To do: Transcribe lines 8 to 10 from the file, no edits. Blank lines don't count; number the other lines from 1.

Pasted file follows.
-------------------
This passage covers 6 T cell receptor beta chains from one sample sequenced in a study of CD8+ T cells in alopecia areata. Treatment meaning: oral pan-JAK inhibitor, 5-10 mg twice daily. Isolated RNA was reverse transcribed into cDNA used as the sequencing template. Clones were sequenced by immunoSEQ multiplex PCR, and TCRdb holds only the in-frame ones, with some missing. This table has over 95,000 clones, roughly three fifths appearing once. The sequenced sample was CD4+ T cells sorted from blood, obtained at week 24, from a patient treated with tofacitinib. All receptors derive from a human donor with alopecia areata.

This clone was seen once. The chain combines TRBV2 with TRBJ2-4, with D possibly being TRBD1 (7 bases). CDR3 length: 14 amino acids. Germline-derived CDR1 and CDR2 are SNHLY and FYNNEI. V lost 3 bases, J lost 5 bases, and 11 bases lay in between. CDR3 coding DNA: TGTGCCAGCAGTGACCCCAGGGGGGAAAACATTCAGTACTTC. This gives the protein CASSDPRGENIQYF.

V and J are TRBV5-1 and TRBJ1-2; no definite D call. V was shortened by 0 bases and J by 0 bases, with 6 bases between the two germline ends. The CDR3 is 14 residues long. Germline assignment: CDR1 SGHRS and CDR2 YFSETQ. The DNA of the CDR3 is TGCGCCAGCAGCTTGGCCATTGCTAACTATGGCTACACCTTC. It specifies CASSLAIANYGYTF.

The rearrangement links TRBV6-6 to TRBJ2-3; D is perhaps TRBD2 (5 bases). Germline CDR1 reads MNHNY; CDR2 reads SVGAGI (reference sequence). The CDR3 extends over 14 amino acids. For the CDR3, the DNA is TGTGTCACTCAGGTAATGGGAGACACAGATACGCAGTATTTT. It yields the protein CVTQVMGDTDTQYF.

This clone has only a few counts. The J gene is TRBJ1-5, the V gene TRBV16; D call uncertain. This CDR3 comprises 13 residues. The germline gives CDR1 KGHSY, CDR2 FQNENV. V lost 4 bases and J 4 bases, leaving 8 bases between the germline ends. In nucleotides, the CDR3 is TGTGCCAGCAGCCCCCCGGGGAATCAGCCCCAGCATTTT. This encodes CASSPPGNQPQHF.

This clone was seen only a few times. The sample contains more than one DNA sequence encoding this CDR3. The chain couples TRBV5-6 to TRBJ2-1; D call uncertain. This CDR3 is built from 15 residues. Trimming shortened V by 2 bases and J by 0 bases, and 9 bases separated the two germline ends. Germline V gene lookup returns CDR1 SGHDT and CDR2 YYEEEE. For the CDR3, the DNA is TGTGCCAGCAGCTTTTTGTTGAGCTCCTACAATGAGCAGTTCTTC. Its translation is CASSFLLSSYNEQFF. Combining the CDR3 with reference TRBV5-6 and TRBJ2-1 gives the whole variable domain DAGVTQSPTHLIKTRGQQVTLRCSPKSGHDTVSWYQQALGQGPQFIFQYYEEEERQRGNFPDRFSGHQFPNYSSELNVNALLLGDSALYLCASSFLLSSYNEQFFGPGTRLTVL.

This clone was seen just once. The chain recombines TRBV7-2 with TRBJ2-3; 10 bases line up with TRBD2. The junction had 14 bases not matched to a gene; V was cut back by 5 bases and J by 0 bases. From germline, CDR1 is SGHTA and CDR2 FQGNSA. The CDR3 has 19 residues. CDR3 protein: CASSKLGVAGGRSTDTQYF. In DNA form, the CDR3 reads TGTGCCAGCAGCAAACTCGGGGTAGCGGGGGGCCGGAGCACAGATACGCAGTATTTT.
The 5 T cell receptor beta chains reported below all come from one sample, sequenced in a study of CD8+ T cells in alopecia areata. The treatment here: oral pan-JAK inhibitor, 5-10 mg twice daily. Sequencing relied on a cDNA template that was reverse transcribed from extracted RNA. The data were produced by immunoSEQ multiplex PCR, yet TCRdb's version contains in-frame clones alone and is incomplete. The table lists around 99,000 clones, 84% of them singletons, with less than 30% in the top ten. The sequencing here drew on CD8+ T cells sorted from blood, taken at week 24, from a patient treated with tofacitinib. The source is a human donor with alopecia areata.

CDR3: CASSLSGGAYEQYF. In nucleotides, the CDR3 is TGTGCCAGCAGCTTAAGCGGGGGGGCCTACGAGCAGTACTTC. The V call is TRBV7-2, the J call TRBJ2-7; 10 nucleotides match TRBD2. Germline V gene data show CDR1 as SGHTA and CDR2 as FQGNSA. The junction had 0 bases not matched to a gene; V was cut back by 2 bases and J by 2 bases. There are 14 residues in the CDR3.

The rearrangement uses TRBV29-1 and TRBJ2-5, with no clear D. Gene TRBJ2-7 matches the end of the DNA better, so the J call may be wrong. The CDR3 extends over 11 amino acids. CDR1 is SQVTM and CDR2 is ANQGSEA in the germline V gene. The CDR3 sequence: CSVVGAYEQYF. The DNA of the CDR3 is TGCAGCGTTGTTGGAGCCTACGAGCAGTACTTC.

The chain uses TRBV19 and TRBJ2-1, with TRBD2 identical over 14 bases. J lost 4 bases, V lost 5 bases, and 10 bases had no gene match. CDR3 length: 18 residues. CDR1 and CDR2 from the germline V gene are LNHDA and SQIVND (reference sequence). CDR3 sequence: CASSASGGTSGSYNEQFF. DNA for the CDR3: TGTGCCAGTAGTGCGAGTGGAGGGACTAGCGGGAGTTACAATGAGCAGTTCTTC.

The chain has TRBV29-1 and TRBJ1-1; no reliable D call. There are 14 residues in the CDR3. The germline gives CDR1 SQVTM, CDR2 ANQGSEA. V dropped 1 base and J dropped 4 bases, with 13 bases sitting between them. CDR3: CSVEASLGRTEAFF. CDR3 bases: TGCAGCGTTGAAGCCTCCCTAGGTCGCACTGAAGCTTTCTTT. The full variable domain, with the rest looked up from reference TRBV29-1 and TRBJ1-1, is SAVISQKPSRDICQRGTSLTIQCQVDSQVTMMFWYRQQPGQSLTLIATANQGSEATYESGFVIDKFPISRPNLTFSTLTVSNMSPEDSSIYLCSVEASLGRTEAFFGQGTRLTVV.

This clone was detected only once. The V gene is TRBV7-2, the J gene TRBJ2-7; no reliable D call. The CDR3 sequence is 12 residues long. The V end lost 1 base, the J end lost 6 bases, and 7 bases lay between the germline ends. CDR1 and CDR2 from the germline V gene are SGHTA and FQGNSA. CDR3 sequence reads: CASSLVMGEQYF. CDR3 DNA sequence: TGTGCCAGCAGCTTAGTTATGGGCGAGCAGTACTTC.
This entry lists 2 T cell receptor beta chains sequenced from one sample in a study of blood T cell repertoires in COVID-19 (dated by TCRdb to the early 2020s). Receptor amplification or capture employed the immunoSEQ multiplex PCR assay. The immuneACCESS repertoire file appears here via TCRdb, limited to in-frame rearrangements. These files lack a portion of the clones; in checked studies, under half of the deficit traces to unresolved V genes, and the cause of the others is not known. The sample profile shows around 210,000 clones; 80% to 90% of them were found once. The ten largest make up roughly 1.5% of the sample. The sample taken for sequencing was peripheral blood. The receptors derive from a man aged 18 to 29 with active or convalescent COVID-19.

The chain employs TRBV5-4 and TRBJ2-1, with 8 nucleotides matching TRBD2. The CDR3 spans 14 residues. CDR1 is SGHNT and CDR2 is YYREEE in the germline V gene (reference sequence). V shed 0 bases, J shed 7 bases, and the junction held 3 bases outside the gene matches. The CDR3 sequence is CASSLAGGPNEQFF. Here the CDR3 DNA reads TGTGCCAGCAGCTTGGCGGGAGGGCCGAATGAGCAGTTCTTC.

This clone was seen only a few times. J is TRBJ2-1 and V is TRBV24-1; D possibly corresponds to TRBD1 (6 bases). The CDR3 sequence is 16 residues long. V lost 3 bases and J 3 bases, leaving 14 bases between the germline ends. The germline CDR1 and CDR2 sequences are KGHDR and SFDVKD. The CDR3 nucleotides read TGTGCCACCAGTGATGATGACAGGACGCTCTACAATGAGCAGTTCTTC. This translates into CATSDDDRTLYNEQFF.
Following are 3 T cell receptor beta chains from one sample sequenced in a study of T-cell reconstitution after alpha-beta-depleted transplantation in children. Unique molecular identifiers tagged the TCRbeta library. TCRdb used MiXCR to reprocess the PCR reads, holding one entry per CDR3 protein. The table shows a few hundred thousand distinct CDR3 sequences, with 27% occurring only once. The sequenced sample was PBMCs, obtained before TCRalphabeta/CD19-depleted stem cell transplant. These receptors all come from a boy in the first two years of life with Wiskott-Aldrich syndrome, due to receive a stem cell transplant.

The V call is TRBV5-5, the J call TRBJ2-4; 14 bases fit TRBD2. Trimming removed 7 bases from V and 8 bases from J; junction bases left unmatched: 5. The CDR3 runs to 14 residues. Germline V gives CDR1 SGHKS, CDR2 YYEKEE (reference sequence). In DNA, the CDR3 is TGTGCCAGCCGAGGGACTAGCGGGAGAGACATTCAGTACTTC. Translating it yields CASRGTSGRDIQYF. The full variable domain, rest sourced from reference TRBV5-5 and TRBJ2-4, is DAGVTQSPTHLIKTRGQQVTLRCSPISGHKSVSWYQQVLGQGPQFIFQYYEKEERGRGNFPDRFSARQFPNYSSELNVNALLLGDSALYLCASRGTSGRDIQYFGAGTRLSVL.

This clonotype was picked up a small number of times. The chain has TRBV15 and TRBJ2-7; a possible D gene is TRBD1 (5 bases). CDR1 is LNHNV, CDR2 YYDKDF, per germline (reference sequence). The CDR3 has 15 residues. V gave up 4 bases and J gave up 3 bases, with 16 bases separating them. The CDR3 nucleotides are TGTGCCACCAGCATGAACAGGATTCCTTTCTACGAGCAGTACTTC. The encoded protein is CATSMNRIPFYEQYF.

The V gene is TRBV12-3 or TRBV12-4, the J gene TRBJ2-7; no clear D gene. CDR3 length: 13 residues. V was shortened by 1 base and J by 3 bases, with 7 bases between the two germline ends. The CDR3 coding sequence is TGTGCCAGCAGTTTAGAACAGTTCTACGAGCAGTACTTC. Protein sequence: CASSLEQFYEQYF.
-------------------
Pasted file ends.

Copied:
The 5 T cell receptor beta chains reported below all come from one sample, sequenced in a study of CD8+ T cells in alopecia areata. The treatment here: oral pan-JAK inhibitor, 5-10 mg twice daily. Sequencing relied on a cDNA template that was reverse transcribed from extracted RNA. The data were produced by immunoSEQ multiplex PCR, yet TCRdb's version contains in-frame clones alone and is incomplete. The table lists around 99,000 clones, 84% of them singletons, with less than 30% in the top ten. The sequencing here drew on CD8+ T cells sorted from blood, taken at week 24, from a patient treated with tofacitinib. The source is a human donor with alopecia areata.

CDR3: CASSLSGGAYEQYF. In nucleotides, the CDR3 is TGTGCCAGCAGCTTAAGCGGGGGGGCCTACGAGCAGTACTTC. The V call is TRBV7-2, the J call TRBJ2-7; 10 nucleotides match TRBD2. Germline V gene data show CDR1 as SGHTA and CDR2 as FQGNSA. The junction had 0 bases not matched to a gene; V was cut back by 2 bases and J by 2 bases. There are 14 residues in the CDR3.

The rearrangement uses TRBV29-1 and TRBJ2-5, with no clear D. Gene TRBJ2-7 matches the end of the DNA better, so the J call may be wrong. The CDR3 extends over 11 amino acids. CDR1 is SQVTM and CDR2 is ANQGSEA in the germline V gene. The CDR3 sequence: CSVVGAYEQYF. The DNA of the CDR3 is TGCAGCGTTGTTGGAGCCTACGAGCAGTACTTC.